Scalding was the number one reason for injury (33%). How can you scald yourself with a biscuit? Dunking, of course. I’m not sure if dunking is practised outside of the UK, but we Brits love to dunk. We know the danger, but all biscuits taste better when dipped in hot tea or coffee. The trick is to dunk quickly and eat the biscuit before it loses cohesion and breaks up. But it’s a tricky manoeuvre, and the temptation to reach in and scoop out the errant pierce of soggy biscuit before it sinks to the bottom is great. Scalding is a small price to pay.

Choking on crumbs account for 28% of emergencies. Broken teeth and fillings, 10%.

7% claim to have been bitten by a pet or ‘other wild animal’ whilst trying to get their biscuit. Falling off a chair while over reaching for the biscuit tin gets a mention. As does the woman who used a knife to try to remove a Smartie (M&M) from a gingerbread biscuit and stabbed herself in the hand.

One council was so moved by the report, that they instituted supervised tea breaks for safety reasons, employing an authorised biscuit warden to ensure employees handled their biscuits with due care.

Be careful, people. It’s dangerous out there.

Chris Dolley is an English author living in France with a frightening number of animals. His novel – Resonance (Baen) – can be downloaded for free here. More information about his other work can be found on his  BVC bookshelf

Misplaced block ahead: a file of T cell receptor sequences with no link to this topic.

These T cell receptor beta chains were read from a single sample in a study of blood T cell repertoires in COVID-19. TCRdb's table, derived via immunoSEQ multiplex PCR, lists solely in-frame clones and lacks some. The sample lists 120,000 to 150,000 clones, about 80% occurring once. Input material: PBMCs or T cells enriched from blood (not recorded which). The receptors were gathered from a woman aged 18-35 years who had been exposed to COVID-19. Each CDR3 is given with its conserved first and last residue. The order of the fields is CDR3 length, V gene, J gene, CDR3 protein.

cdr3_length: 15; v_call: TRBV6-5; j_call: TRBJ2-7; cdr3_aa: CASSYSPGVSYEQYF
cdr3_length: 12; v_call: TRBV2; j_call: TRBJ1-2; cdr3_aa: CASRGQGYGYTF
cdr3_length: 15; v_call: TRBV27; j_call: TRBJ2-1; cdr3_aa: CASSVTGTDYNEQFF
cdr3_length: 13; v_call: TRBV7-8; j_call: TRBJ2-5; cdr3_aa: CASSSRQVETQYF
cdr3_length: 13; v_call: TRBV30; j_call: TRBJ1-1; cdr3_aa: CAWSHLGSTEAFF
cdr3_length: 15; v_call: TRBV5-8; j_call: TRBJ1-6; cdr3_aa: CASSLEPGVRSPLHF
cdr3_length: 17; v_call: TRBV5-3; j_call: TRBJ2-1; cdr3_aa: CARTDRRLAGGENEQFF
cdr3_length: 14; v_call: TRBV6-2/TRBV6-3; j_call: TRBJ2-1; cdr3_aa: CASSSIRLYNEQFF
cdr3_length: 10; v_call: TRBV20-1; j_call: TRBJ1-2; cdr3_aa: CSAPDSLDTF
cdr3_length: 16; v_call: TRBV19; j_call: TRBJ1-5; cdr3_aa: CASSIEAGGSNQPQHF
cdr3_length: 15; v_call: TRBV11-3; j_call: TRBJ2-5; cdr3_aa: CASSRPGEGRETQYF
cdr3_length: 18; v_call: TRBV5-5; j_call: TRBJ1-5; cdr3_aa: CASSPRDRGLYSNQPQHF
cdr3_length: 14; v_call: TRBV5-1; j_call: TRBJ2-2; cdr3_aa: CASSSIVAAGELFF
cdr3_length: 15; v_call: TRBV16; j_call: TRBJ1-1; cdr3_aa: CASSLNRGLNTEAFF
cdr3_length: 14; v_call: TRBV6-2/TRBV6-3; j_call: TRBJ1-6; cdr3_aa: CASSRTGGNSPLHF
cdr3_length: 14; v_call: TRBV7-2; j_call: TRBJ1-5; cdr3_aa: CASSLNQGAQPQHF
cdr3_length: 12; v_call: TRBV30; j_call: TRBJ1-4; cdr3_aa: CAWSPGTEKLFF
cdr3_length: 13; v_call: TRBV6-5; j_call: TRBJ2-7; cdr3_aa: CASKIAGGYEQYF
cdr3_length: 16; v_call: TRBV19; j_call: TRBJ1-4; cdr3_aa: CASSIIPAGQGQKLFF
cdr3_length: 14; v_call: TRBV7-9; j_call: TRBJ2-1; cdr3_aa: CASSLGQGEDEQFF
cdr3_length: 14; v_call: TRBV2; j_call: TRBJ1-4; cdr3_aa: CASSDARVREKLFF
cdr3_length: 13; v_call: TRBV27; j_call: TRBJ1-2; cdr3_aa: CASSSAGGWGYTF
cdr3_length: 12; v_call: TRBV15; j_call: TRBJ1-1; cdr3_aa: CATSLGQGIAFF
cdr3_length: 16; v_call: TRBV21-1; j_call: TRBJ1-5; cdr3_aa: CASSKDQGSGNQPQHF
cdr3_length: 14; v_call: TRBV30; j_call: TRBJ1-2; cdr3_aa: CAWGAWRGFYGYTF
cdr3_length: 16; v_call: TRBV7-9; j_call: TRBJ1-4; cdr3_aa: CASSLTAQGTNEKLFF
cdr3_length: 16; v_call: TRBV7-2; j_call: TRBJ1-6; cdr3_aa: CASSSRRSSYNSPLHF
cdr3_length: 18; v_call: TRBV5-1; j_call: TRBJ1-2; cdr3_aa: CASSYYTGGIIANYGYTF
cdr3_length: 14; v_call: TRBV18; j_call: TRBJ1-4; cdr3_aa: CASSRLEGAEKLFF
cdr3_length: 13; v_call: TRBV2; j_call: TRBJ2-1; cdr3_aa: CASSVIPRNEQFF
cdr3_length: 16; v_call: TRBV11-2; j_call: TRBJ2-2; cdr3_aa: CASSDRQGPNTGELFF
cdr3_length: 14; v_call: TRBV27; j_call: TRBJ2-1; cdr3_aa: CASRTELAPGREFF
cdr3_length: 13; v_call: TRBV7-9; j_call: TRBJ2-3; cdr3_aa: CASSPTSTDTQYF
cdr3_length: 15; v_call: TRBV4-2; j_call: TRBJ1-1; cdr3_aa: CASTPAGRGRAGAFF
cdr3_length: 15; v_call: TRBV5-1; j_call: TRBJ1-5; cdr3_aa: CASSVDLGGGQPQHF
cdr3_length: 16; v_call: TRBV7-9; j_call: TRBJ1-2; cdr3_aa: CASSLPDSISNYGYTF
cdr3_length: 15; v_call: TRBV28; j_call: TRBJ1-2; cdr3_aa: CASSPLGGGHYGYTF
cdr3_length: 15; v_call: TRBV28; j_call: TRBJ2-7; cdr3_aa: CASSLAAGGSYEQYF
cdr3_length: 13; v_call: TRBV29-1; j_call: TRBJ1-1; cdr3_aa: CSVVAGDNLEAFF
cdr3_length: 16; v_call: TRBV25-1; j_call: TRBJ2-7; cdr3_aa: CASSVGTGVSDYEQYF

Recently released from Book View Press: French Fried true crime, animals behaving badly and other people’s misfortunes. Imagine A Year in Provence with Miss Marple and Gerald Durrell.

International Kittens of Mystery. If you like a laugh and looking at cute kitten pictures this is the book for you. It’s a  glance inside the International Kittens of Mystery – the only organisation on the planet with a plan to deal with a giant ball of wool on a collision course with Earth. Forget  Bruce Willis and his team of miners. Send for the kitties!




What NOT to do this Christmas — 14 Comments

  1. To be fair, (3) is probably more an indictment of British cuisine than Christmas. That would also explain the “cookie” incidents, particularly if said biscuits looked halfway edible.

    ::rimshot:: Thank you thank you, I’ll be here all week.

  2. In defence of British cuisine, the country that brought the world ‘The Pudding,’ much of (3) is down to confectioners bringing out chocolates that look like Christmas Tree decorations. They’re even intended to be hung on the tree.

    Of course, they are meant to be unwrapped first but … if you’re struck with chocolate fever, what else can you do?